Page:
So, the compositional principle of the Ladder is “a love story for God”. Ladder writes: “Blessed is he who has such a love for God, what a passionate lover has for his beloved. <…> Blessed is he who is so much jealous of virtues, how many are jealous husbands who deprive themselves of sleep from jealousy of their spouses. ”
However, he warns: “He who wants to talk about the love of God will attempt to talk about God Himself; to stretch the word about God is a mistake and dangerous for the inattentive. " “Love is God (1 John 4, 8); and who wants to define in a word what God is, he blindly walks with his mind, attempts to measure the sand in the abyss of the sea ”. And even more serious: "Before our fall, demons represent God as human-loving, and after a fall they are cruel." Let's pay attention to the word "representations" – images, illusions. “Every concept of God is an idol,” as Gregory of Nyssa teaches. In the Love of God you can live, then you can talk about it – and without it even talking about the love of God will be an illusion, a delusion.
Therefore, probably, we need to shut up – and listen to what the Church says.
“Father St. John the Monk, / winged the mind to God by faith, / you are outraged by worldly confusion, impermanent / and, taking your cross, followed the All-Seeing; / body unruly by teaching the ascetic mind after subjugating / by the power of the Divine Spirit. " Before the week of the Ladder, there was a Cross, a middle week of Great Lent, reminiscent of the main thing in Christianity – the Cross.
“The robbers attacked me, the unfortunate, / and left me / as if dead from beatings, lifeless. / Therefore, I pray Thee: / "God, visit me!" Um, my mind was robbed / impermanent thoughts / and, astonished by passions, / I was left dead for many sins; / but You, Savior, heal me. When he saw me a Levite / from wounds suffering, / not tolerating my ulcers, as incurable, / passed by me, my Savior; / But you yourself heal me. " – Divine services these days incessantly assimilate us to the unfortunate of the parable of the merciful Samaritan. We are amazed by the passions, we die. But the merciful Lord will save us. “Repentance is the rejection of despair and the daughter of hope,” so Ladder teaches. Repentance is born from the desire to be saved, in the hope of salvation, and not in the strange masochistic enjoyment of self-humiliation. Repentance, hope and salvation go together.
"Into the light, immaterial and comprehensible / having risen from the desolation of the material world, / John the Monk, / through Your prayers to the Lord enlighten me. As abstinence sweetness full, / you rejected pleasures bitterness: / because it is better honey and honeycomb / delight, father, our feelings. Having risen to the heights of virtues / and base pleasures in defying, / you have revealed the sweetness of salvation, / reverend father, to your flock ". It is very important. The meaning of asceticism is not to get away from the defilement of the world (the world is not bad at all, but good, because it was created by the good God), but to gain even better. What John did was “sweeter than honey,” because the joys of asceticism make worldly pleasures bitter. If this is not so, then all is in vain, and after chasing one, we will lose what we had. “Renunciation of the world is an arbitrary hatred of matter boasted by the worldly, and rejection of nature, in order to obtain those benefits that are above nature,” teaches Lesvichnik. Everything is done for the sake of these supernatural goods, and not contrary to worldly goods.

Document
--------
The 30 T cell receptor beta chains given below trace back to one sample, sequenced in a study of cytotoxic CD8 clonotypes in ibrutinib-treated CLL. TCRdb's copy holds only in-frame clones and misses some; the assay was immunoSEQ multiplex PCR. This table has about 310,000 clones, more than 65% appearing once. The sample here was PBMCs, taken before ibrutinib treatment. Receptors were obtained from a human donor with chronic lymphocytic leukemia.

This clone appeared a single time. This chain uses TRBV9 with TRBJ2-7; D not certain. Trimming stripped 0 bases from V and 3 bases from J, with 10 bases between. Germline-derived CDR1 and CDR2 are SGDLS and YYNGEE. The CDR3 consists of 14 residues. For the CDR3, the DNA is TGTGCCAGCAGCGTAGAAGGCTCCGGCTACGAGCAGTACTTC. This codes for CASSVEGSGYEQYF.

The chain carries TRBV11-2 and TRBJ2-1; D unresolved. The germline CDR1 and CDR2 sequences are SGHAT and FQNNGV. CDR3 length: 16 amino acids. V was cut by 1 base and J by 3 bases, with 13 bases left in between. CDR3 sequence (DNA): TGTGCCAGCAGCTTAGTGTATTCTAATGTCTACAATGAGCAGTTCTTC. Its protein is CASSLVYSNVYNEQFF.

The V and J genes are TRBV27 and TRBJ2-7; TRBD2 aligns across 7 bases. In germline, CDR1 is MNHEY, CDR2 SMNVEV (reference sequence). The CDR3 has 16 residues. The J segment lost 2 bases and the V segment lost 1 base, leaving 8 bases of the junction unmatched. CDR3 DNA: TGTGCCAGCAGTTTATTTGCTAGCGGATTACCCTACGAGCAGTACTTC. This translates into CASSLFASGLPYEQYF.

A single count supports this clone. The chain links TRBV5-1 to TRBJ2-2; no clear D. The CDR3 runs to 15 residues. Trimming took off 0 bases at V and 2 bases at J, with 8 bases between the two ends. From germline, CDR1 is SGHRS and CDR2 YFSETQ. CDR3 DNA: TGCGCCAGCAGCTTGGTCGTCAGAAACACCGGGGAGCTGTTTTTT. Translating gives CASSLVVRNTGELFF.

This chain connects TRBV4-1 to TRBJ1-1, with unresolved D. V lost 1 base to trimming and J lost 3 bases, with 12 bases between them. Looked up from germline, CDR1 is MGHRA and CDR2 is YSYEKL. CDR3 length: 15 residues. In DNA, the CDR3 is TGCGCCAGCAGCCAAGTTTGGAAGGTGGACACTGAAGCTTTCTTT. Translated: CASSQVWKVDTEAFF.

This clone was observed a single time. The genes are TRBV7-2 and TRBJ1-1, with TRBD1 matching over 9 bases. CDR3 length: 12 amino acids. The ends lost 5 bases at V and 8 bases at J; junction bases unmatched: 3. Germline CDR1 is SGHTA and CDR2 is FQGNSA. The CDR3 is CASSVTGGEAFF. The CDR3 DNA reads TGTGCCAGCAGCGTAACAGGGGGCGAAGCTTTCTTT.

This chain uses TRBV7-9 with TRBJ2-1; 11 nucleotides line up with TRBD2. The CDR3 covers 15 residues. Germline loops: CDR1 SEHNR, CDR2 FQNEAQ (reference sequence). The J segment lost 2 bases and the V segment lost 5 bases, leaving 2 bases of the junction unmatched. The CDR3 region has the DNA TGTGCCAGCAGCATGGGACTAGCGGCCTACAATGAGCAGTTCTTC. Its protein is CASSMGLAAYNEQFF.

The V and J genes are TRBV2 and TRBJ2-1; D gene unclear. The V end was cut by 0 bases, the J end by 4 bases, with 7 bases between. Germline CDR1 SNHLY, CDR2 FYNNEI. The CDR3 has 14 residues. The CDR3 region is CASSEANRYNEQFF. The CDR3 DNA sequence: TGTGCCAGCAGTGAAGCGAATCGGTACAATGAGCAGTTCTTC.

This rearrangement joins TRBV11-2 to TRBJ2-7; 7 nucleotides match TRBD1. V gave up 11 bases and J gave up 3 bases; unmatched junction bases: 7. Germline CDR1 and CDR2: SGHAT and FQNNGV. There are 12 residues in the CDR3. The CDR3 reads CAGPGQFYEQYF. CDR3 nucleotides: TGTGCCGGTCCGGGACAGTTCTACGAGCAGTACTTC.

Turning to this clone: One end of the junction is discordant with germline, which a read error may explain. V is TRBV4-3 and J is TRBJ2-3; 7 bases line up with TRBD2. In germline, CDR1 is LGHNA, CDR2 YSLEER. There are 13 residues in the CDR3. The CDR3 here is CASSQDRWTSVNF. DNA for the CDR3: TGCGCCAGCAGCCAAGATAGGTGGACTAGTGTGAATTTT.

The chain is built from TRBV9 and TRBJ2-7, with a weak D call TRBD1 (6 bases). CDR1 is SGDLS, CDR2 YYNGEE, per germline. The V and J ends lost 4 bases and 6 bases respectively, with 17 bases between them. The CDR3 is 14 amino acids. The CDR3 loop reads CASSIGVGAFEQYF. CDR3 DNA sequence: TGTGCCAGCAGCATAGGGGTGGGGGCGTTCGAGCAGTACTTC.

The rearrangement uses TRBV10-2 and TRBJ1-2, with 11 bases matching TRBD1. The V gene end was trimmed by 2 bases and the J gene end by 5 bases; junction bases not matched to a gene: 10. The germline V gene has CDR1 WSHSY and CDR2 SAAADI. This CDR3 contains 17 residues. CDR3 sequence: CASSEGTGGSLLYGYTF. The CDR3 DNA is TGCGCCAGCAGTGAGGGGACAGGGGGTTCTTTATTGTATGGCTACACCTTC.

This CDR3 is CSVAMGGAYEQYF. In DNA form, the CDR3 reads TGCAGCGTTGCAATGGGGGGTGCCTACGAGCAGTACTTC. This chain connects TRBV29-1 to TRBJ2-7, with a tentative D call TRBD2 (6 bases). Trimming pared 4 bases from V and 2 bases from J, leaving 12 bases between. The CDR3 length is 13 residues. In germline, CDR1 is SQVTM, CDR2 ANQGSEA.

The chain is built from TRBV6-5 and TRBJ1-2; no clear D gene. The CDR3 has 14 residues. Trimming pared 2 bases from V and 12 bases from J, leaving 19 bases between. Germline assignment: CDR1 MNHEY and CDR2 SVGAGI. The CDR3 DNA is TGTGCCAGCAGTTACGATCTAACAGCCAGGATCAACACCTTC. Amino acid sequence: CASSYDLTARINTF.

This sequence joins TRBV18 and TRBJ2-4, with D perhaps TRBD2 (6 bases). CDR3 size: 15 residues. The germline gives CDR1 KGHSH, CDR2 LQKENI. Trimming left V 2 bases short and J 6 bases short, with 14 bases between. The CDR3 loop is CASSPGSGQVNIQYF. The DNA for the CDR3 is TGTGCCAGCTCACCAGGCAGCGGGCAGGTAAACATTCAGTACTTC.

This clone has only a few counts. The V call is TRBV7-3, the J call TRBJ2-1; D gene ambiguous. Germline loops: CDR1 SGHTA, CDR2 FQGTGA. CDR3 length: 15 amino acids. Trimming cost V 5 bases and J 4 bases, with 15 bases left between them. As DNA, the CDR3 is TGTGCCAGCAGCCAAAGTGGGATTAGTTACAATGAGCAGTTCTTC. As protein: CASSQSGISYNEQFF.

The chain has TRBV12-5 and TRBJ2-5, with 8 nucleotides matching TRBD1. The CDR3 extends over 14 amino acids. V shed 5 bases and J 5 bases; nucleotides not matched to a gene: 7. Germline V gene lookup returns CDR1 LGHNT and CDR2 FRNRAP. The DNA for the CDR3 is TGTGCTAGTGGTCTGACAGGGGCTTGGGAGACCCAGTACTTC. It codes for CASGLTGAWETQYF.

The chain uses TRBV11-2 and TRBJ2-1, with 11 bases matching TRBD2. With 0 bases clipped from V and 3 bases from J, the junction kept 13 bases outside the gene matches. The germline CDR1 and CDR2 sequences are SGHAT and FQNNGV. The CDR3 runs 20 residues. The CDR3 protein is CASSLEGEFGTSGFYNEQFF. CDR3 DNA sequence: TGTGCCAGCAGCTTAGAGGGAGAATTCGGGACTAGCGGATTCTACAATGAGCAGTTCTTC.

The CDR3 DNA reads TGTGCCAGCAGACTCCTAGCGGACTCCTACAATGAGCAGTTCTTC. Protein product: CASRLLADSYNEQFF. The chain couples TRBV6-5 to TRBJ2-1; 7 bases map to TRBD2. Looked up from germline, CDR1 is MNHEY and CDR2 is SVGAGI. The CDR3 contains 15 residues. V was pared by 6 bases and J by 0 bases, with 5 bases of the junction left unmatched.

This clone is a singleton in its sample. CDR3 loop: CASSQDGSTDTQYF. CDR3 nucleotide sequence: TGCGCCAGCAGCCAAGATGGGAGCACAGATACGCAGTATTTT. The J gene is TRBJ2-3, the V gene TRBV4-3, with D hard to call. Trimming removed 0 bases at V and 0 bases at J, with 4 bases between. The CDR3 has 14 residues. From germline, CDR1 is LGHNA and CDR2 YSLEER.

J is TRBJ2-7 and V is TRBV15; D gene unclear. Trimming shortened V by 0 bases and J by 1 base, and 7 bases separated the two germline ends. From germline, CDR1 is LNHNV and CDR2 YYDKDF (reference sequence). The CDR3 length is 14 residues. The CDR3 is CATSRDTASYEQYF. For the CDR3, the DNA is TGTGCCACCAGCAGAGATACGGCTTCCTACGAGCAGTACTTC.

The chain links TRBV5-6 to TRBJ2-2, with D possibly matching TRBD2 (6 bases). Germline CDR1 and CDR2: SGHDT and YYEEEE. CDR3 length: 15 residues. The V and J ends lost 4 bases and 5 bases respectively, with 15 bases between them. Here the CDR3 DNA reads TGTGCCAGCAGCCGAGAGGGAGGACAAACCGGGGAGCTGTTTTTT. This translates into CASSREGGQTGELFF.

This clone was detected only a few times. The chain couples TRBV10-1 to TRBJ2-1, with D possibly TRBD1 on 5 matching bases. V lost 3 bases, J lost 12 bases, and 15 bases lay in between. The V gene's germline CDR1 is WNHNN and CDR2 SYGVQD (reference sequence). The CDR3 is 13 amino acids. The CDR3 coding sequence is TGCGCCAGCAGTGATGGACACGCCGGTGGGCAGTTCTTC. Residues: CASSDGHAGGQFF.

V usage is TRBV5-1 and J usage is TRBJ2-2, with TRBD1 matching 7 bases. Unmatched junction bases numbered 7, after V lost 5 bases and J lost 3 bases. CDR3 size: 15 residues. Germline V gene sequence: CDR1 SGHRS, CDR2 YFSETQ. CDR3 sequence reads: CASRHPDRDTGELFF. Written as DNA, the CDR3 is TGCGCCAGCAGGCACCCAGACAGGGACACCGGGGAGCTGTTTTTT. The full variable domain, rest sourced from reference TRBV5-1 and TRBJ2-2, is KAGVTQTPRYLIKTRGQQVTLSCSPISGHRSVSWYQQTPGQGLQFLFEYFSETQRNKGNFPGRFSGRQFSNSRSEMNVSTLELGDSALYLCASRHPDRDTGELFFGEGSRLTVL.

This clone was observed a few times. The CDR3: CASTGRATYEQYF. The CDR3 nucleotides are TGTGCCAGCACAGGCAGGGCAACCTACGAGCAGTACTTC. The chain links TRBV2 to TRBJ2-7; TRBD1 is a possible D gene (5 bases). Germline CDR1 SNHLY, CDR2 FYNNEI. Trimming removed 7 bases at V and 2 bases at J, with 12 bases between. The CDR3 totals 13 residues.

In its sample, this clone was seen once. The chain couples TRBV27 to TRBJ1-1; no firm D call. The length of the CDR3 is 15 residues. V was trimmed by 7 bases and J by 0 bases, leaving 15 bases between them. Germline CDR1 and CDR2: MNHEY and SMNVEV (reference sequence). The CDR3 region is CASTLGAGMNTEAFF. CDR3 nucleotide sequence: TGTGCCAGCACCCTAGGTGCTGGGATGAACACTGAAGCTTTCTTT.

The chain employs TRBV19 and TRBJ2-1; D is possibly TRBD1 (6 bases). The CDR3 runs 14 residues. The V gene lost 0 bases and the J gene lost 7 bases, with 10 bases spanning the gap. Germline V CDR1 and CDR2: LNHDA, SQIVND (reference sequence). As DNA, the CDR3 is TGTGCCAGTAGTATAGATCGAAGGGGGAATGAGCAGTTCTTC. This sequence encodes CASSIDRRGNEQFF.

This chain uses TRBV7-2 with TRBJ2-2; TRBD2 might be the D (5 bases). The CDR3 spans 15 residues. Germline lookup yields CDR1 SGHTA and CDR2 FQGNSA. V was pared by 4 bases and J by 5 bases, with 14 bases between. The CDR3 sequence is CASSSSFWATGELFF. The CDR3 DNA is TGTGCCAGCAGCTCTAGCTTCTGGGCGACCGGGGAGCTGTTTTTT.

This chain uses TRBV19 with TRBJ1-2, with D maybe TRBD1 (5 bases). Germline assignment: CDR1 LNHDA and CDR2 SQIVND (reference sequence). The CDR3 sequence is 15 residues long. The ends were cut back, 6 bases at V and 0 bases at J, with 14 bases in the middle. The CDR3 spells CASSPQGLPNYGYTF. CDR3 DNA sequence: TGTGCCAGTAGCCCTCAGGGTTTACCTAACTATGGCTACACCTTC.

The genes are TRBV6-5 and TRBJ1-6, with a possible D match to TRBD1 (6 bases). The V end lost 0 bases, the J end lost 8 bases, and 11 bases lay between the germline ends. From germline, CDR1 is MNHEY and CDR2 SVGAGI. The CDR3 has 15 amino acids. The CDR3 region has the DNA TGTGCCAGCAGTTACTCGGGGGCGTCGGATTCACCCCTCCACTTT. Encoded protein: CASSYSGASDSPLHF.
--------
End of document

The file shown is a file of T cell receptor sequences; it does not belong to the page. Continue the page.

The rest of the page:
Ladder and books about her
Of course, we recommend reading The Ladder itself for reading — both an audiobook and text.
In Philokalia you can find a short life of the Ladder and excerpts from his book.
In the magnificent book of Florovsky, Byzantine Fathers, there is an essay about the Ladder and an analysis of his ascetic teachings.
Of course, The Ladder had a tremendous influence on the subsequent patristic literature. As an example, the “Instructions for the Silent” of Xanfopules, dazzling with references to the “Ladder”.
Several sermons of our contemporaries on this work: